It is a general fact that for odd $n \ge 3$, ${\rm{SO}}_n$ represents the automorphism functor of its Lie algebra on the category of all $K$-algebras, as may be checked on $\overline{K}$-points since ${\rm{char}}(K)=0$. (This is a special case of a general fact about connected semisimple groups of adjoint type whose Dynkin diagram has no nontrivial automorphisms.) Thus, $L$ as an fpqc $R$-form of $\mathfrak{so}_n$ corresponds to an element in the cohomology set ${\rm{H}}^1(R'/R, {\rm{SO}}_n)$.

But since $n$ is odd, ${\rm{SO}}_n$ represents the functor of conformal isometries of $q_n$ (i.e., pairs $(T,u)$ consisting of a unit $u$ and $T \in {\rm{GL}}_n$ such that $q_n \circ T = u q_n$). Unraveling everything, this says that $L := {\mathfrak{so}}(q)$ is $R$-isomorphic to $\mathfrak{so}_n$ if and only if $q$ is homothetic to $q_n$.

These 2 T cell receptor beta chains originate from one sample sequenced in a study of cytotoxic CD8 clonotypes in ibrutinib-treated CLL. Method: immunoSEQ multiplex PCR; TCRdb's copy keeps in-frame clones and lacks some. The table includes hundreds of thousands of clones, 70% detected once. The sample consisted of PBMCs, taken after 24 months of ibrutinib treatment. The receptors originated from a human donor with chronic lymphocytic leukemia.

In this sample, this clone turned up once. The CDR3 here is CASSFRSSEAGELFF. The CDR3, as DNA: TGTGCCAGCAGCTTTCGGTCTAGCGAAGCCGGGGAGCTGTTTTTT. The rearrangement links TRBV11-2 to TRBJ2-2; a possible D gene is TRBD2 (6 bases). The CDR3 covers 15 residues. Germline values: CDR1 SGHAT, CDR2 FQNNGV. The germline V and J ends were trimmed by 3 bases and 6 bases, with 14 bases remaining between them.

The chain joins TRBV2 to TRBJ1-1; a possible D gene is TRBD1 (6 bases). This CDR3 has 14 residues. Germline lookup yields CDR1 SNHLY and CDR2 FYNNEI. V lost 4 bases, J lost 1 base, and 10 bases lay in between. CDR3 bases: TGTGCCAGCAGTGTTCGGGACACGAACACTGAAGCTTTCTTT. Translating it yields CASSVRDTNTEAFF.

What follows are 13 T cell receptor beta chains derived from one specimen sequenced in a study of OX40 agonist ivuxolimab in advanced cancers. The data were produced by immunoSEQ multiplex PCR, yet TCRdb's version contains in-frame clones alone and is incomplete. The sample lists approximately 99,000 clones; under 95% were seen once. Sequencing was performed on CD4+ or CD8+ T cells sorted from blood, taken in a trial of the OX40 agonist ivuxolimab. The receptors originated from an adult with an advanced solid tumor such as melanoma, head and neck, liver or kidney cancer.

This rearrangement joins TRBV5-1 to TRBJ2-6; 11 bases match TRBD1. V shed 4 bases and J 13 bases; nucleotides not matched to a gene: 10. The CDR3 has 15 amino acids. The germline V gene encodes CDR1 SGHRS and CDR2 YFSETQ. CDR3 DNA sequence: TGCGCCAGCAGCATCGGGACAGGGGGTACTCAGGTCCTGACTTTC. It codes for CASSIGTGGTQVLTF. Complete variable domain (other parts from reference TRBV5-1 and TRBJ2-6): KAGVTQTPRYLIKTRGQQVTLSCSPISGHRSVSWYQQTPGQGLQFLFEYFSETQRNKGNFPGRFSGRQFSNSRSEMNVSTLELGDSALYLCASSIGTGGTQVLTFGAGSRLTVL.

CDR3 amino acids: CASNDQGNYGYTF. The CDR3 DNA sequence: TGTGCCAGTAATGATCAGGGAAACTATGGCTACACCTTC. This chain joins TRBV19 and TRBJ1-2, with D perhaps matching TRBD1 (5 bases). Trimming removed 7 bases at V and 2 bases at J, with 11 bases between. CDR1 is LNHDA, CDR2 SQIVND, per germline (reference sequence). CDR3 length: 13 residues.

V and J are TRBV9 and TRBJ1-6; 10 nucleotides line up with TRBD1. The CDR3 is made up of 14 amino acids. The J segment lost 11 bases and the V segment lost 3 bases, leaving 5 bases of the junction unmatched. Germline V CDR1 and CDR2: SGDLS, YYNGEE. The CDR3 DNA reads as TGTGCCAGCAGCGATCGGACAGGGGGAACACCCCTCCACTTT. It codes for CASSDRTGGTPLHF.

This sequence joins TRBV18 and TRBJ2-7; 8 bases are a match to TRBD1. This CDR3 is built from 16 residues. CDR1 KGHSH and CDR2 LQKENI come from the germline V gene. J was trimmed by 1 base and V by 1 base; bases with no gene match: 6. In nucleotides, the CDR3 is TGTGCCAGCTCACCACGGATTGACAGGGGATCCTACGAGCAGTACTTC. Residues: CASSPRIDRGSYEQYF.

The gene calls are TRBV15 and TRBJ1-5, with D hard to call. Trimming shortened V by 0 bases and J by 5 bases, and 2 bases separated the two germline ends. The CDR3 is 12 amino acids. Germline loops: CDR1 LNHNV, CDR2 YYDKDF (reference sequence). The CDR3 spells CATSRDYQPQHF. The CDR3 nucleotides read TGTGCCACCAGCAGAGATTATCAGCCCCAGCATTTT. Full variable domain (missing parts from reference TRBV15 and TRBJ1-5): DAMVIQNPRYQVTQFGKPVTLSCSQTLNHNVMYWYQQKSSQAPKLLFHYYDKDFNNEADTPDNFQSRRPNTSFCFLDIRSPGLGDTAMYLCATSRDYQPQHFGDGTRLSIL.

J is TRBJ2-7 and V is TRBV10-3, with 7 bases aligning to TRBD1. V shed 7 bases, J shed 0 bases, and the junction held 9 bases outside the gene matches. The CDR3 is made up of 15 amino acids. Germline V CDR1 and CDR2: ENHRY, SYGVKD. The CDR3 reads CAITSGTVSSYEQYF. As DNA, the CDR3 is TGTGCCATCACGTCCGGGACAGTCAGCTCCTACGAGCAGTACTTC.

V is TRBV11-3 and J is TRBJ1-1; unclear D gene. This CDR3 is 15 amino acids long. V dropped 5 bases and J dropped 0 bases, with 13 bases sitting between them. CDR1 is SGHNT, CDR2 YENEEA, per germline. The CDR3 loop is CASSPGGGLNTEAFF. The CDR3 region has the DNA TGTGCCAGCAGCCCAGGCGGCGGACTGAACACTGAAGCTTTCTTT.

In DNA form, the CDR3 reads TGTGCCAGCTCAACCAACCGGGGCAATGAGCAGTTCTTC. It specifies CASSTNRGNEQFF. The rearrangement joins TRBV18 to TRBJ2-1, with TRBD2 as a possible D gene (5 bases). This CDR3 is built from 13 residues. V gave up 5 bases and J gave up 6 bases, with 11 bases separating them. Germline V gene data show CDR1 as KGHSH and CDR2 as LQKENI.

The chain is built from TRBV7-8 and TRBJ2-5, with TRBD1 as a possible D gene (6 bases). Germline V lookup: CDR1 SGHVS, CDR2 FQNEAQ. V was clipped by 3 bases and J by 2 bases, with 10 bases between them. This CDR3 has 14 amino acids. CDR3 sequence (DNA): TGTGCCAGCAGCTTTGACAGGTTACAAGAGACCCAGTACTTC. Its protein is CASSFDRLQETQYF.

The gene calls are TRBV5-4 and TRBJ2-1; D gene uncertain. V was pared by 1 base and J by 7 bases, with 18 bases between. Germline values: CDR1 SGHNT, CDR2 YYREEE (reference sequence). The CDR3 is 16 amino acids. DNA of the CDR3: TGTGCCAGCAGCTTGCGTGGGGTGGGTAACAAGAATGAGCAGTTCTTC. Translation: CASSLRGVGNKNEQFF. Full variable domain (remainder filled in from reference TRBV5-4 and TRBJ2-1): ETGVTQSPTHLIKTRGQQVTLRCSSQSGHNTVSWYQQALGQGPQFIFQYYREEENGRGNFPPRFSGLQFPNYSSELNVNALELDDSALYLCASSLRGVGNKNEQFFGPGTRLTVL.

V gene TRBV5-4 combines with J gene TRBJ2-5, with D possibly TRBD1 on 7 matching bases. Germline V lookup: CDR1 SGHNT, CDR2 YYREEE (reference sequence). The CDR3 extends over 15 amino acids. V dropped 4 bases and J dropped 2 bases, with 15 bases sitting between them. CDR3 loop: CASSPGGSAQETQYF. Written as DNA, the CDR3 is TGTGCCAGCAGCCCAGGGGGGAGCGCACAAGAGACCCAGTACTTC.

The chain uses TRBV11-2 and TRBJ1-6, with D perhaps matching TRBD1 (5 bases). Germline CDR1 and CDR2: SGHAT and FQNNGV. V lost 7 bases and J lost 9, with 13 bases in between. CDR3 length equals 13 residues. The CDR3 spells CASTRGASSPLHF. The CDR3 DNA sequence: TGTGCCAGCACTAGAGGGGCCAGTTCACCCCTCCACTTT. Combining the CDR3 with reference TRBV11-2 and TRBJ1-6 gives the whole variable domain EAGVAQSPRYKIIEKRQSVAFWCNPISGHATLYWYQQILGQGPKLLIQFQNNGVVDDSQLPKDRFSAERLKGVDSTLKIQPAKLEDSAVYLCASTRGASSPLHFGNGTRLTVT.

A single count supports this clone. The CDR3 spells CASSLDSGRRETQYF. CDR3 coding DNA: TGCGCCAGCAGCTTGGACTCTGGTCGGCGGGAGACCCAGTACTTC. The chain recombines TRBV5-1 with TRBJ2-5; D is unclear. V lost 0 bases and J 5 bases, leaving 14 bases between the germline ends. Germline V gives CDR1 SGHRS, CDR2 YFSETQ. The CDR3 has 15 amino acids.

Now we can give explicit counterexamples over discrete valuation rings $R$ containing an algebraically closed field $K$ of characteristic 0 (and even with $K$ as its residue field). Letting $\mathfrak{m}$ be the maximal ideal of such an $R$, consider a quadratic lattice $(R^n, q)$ of odd rank $n \ge 3$ with $\overline{q} := q \bmod \mathfrak{m}$ non-degenerate over $R/\mathfrak{m}$ such that $\overline{q}$ is isometric to $q_n$. There is no infinitesimal obstruction to lifting an isomorphism between non-degenerate quadratic spaces $(M,Q)$ and $(M',Q')$ over a $\mathbf{Z}[1/2]$-algebra $A$ (indeed, the Isom-scheme ${\rm{Isom}}(Q',Q)$ is an ${\rm{O}}(Q)$-torsor and hence is smooth since $A$ is a $\mathbf{Z}[1/2]$-algebra), so $q$ becomes isometric to $q_n$ over the completion $R' := \widehat{R}$. Thus, $L := \mathfrak{so}(q)$ is a counterexample (using $\mathfrak{g} = \mathfrak{so}_n$) provided that $q$ is not homothetic to $q_n$ over $R$.